Jrue Holiday sat at a dais on the sixth floor of the Auerbach Center on Wednesday afternoon and started answering a question about his first Celtics practice.
He said he was a bit nervous, but that he could instantly feel the team’s hunger. He said coach Joe Mazzulla lost his voice from barking instructions. He said the team’s competitive fire was palpable.
As Holiday was completing his thought, team co-owner Wyc Grousbeck interrupted.
“If you were nervous, you were pouncing on guys,” Grousbeck said. “I was sitting 5 feet away as if I’m courtside. You were playing five-on-five and you were just like going to envelop them immediately. You’re 6 foot 5. It’s really something to watch this guy play.”
Holiday sheepishly told Grousbeck he appreciated the compliment, and Grousbeck said that if that’s how Holiday plays when he’s nervous, he’s eager to see day two. Then co-owner Steve Pagliuca shared his own instant memory from this suddenly memorable practice that concluded an hour or so earlier.
“I don’t think we’ve ever seen Jaylen Brown be stopped going to the hoop with a full head of steam, and he just ran right into Jrue,” Pagliuca said. “And that was it. It was incredible. One of the most incredible things I’ve seen in practice.”
Holiday once again politely and appreciatively tried to deflect the praise for simply playing hard, but on this day there was no hiding the franchise’s excitement about its latest big-name acquisition.
Pagliuca said Celtics legend Paul Pierce, another observer Wednesday, told him he had never seen such a long, intense session. Grousbeck said the day reminded him of the first practice after Ray Allen and Kevin Garnett joined the team in 2007, when something just felt different. President of basketball operations Brad Stevens gushed about how Holiday had smothered assistant coach Phil Pressey in a drill.
“That made me so happy,” Stevens said.
Over the past decade there have been plenty of these high-profile introductions. Al Horford. Kyrie Irving. Gordon Hayward. Kemba Walker. Kristaps Porzingis. Thus far, none have led to a championship.
And it remains to be seen whether this time will be different. But the enthusiasm and energy appears to be as high as ever, with Holiday and Porzingis joining All-NBA talents Jayson Tatum and Brown to form another championship favorite.
But Holiday, who helped the Bucks to the 2021 title after being acquired from the Pelicans that season, is the only player on this roster who has actually won a title.
“It’s hard,” he said. “It’s harder than everything you’ve ever done before. You’re going to be tired, exhausted, but it’s about who has the mental toughness, who can play through and make plays, obviously at the end of games in the series, and who’s the most connected. The team that wants it the most will go after it and get it.”
Milwaukee had the NBA’s best record last season and was just two years removed from that championship, with its core still intact. It did not figure to be in a rush to trade an All-Star point guard.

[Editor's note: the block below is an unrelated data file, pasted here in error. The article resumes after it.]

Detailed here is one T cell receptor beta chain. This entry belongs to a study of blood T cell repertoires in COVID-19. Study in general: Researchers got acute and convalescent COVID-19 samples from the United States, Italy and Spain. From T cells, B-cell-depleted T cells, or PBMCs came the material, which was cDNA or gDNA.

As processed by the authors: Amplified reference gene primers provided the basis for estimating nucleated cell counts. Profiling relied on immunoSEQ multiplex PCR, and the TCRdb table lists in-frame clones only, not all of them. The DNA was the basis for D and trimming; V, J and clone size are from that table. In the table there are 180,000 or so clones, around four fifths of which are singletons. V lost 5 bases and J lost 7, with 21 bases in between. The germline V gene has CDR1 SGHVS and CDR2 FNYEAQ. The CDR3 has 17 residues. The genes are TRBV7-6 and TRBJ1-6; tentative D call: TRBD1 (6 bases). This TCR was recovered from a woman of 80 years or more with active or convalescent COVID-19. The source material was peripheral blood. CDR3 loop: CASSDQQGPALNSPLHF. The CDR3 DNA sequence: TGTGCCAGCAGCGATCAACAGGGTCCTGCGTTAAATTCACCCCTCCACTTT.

But then Trail Blazers superstar Damian Lillard became available, and everything changed, inadvertently creating a big opportunity for the Celtics. In order to acquire Lillard last Wednesday, the Bucks dealt Holiday to Portland, which made it clear it did not intend to keep the 33-year-old. The Celtics were ready.
“We’ve really loved him since he was in New Orleans and watched him play,” Pagliuca said. “So the directive was: Do everything we can do to get him here, because he could be a key piece of a championship team.”
Boston was among a large group of teams that pursued Holiday, and among a smaller group on his list of preferred destinations.
“Before I got traded, it was just kind of like, ‘Where am I going to land?’” Holiday said. “I had hopes of being here, and sometimes you don’t want to get your hopes up, just because you can get your heart broken that way.”
But this was no pipedream. On Sunday, the Celtics agreed to send center Robert Williams, guard Malcolm Brogdon, and two future first-round picks to Portland for Holiday. That same day, Holiday said, Mazzulla started sending him clips of pick-and-roll coverages and offensive sets.
“From the beginning, (Mazzulla’s) told me my role is to do everything,” Holiday said. “Do everything, be all over the floor defensively, be able to control situations offensively, situations to calm us down and get good shots toward the end of games. But I think when it comes down to it, it’s about winning. It’s about keeping this culture of winning and Joe’s a part of that and the way he’s communicated with me has been awesome.”
Holiday is from Los Angeles and was a Lakers fan as a child. He figures some of his family members don’t love this new green hue. But he said he has admired this franchise, its rowdy fan base, and its relentless style of play for years.
He said that he enjoyed getting his first run alongside Brown and Tatum on Wednesday, and he is already looking at ways he can help the stars continue their ascensions.
“I’m really just here to serve,” Holiday said. “I’m here to do really well next to everybody on the court. But I think for the most part, it’s about winning and helping my teammates be as good as they can.”